Most of upstate New York continues to lose people

Apr 12, 2012

(Phys.org) -- Although New York state grew by 87,093 people in the 15 months after the 2010 census, 37 upstate counties lost population, according to new U.S. Census Bureau population estimates.

County-level shows 19,465,197 people were living in the state n July 1, 2011, and that New York state's population growth -- 0.45 percent -- was half the 0.9 percent growth rate for the country.

Jan Vink, research support specialist for Cornell's Program on Applied Demographics -- part of the Bronfenbrenner Life Course Center in the College of -- analyzed county-by-county data and found:

  • 37 of New York's 62 counties saw an estimated population decrease.

  • The New York City area had the fourth-largest population increase in the nation at 118,791 people.

  • The New York City and Mid-Hudson regions are the only regions that grew faster than the state average. The biggest numeric loss (-2,660) was in western New York and the biggest percentage loss (-0.4 percent) in the Mohawk Valley.

  • Broome, Erie and Sullivan counties lost the most residents.
  • Tompkins County gained 159 residents.
Southern Tier and western New York death rates are nearly as high as birth rates, and in upstate counties that lost population, more people moved out of the area than moved in. Because its did not keep pace with other regions of the United States, lost two congressional seats following the 2010 census.

"For most of the counties and the regions in New York, it's kind of a continuation of the trend from the last decade," Vink said. "People are leaving, but there are also fewer people coming in to the state."

Explore further: Supporters of climate change science face self-doubt in study

add to favorites email to friend print save as pdf

Related Stories

Recommended for you

Male-biased tweeting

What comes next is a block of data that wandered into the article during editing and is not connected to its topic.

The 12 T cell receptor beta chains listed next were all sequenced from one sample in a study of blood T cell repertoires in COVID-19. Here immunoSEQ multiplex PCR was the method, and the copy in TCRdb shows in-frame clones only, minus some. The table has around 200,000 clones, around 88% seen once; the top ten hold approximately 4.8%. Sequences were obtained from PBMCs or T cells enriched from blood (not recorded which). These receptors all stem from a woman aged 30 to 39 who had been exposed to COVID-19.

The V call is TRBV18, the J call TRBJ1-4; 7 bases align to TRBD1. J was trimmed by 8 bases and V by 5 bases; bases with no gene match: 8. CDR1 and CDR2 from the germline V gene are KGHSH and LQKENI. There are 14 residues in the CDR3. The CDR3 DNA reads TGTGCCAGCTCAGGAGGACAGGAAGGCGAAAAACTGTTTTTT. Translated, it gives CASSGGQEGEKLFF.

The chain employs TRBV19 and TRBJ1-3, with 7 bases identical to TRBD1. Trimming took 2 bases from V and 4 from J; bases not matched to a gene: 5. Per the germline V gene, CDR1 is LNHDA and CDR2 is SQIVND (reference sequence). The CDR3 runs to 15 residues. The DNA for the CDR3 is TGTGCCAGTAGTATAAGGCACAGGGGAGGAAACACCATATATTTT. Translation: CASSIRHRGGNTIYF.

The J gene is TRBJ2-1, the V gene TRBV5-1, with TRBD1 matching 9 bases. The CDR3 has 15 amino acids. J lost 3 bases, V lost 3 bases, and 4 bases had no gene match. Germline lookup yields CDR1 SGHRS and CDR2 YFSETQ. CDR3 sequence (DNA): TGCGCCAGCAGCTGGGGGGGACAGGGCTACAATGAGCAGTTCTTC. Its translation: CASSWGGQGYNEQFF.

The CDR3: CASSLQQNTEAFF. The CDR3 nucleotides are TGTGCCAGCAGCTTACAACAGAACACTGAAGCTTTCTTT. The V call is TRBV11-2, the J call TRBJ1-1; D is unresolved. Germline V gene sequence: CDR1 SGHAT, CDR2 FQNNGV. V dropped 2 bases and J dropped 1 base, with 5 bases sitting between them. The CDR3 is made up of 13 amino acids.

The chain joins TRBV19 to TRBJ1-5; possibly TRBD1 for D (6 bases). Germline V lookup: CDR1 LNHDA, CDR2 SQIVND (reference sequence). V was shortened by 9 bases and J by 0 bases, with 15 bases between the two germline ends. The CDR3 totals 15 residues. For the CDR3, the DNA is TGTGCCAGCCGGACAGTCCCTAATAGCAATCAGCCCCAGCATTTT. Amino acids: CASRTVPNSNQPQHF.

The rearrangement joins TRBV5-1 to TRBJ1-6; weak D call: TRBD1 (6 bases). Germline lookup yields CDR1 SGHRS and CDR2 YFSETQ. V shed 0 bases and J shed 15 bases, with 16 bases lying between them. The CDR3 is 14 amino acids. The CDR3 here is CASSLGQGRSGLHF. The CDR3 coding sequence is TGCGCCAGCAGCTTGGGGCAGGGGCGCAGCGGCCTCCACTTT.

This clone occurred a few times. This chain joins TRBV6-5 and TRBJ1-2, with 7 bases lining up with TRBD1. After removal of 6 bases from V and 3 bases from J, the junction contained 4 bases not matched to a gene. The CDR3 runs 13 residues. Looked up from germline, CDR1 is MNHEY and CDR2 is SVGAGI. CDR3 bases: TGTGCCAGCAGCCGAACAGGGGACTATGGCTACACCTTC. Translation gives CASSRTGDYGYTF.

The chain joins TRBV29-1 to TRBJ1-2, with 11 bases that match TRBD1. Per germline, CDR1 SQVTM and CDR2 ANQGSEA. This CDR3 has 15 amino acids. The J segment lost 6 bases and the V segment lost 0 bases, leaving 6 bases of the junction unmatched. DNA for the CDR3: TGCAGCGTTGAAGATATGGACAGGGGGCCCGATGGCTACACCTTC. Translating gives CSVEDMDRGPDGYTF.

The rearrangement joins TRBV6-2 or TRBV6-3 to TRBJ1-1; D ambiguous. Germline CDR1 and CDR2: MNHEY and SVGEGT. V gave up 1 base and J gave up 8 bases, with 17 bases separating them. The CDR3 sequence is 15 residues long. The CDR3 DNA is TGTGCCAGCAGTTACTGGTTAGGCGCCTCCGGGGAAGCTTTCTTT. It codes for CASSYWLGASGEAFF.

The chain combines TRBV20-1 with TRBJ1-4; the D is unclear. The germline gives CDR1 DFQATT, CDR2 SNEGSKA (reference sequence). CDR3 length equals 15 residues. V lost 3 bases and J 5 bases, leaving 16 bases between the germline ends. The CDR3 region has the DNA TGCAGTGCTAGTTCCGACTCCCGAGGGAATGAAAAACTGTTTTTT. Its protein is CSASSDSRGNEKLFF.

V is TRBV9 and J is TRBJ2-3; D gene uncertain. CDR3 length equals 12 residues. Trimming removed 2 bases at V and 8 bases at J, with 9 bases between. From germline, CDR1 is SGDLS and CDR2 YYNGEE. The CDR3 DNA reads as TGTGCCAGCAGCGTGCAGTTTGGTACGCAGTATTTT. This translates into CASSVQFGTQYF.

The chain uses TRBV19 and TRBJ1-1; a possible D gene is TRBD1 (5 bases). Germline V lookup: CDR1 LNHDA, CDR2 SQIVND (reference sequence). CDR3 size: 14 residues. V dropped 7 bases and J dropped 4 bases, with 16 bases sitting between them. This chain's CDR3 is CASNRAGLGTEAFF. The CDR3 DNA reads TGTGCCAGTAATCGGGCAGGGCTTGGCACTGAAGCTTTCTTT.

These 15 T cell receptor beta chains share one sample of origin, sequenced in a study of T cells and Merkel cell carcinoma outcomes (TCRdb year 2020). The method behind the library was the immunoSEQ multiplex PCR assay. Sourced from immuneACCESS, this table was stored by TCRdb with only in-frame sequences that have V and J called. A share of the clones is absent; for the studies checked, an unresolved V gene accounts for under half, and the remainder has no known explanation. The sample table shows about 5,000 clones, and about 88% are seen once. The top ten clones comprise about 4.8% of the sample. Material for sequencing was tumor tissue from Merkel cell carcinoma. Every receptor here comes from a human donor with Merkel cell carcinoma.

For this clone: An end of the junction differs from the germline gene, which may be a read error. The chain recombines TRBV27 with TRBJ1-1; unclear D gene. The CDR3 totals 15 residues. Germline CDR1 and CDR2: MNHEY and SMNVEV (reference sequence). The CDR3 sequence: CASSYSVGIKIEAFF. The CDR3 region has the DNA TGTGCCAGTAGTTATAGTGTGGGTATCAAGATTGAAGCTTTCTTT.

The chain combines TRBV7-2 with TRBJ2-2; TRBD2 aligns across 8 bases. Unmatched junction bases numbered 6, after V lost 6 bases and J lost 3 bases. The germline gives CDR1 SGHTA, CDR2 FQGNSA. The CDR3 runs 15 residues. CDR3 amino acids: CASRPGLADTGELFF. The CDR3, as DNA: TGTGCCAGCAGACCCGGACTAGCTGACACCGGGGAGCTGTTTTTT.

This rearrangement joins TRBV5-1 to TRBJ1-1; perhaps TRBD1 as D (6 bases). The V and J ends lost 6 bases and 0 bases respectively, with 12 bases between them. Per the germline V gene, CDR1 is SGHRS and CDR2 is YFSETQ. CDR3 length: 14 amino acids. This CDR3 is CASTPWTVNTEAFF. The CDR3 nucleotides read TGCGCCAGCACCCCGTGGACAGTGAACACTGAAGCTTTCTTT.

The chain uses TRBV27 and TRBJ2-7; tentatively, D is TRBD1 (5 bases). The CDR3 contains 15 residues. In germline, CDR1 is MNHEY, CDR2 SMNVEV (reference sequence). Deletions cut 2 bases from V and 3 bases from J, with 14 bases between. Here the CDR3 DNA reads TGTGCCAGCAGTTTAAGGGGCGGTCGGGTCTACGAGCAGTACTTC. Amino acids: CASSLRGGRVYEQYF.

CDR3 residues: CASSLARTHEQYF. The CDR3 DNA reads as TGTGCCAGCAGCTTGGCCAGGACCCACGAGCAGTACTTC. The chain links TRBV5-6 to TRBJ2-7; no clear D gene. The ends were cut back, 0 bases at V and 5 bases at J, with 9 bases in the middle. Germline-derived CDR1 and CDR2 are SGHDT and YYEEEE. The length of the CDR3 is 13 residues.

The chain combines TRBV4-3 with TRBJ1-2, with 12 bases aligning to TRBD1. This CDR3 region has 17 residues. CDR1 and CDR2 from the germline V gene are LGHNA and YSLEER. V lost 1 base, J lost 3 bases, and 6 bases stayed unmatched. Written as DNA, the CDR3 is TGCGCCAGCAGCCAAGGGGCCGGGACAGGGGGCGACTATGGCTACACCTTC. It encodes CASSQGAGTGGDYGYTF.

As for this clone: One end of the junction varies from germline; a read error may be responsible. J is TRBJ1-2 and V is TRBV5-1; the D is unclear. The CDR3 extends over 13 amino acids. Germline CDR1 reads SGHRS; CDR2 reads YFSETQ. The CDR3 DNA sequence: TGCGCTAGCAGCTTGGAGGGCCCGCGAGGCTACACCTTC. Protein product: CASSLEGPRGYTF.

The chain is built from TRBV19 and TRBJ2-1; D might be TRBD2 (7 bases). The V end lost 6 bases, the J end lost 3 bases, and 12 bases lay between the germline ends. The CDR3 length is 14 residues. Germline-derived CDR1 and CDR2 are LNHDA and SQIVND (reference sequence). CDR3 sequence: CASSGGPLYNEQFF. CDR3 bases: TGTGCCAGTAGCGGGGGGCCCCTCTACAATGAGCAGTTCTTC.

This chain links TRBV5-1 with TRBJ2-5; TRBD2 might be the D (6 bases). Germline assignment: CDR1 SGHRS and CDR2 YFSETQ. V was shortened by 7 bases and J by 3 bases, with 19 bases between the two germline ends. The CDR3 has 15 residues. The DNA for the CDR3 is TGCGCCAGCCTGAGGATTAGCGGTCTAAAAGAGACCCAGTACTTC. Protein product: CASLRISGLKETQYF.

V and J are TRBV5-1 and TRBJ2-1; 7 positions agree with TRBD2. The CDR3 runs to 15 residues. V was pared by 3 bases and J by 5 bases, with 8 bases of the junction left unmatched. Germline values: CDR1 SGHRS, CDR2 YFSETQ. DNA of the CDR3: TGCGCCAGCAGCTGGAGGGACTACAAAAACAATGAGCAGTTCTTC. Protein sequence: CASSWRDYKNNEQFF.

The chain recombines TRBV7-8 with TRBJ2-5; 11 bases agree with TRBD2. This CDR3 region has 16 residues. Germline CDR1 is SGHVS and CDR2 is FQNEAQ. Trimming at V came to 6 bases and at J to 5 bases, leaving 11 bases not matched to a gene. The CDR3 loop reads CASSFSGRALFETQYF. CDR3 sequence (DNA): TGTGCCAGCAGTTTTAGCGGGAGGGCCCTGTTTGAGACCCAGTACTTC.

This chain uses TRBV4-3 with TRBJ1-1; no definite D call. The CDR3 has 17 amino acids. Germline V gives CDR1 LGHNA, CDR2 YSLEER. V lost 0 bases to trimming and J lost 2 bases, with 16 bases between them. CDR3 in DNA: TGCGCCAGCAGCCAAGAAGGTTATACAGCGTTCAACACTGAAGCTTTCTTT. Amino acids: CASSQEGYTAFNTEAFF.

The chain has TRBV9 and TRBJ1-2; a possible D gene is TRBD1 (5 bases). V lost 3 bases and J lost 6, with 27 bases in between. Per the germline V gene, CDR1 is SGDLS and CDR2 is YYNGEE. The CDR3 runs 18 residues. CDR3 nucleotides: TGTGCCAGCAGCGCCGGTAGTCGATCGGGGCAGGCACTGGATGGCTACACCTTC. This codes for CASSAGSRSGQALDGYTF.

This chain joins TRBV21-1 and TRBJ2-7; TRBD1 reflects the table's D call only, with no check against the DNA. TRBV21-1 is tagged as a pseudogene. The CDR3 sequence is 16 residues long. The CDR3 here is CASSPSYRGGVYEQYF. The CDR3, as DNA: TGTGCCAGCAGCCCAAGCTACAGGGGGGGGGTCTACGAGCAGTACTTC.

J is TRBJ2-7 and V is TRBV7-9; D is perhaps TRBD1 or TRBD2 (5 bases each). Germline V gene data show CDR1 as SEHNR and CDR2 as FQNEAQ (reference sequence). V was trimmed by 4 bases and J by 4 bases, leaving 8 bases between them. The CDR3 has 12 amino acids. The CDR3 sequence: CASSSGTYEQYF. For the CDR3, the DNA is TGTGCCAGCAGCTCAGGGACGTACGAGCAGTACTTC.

9 hours ago

Today women take an active part in public life. Without a doubt, they also converse with other women. In fact, they even talk to each other about other things besides men. As banal as it sounds, this is far ...

Developing nations ride a motorcycle boom

11 hours ago

Asia's rapidly developing economies should prepare for a full-throttle increase in motorcycle numbers as average incomes increase, a new study from The Australian National University has found.

User comments : 0

More news stories

Not just the poor live hand-to-mouth

When the economy hits the skids, government stimulus checks to the poor sometimes follow. Stimulus programs—such as those in 2001, 2008 and 2009—are designed to boost the economy quickly by getting cash ...

Male-biased tweeting

Today women take an active part in public life. Without a doubt, they also converse with other women. In fact, they even talk to each other about other things besides men. As banal as it sounds, this is far ...

Archaeologists, tribe clash over Native remains

Archaeologists and Native Americans are clashing over Indian remains and artifacts that were excavated during a construction project in the San Francisco Bay Area, but then reburied at an undisclosed location.

Math modeling handbook now available

Math comes in handy for answering questions about a variety of topics, from calculating the cost-effectiveness of fuel sources and determining the best regions to build high-speed rail to predicting the spread ...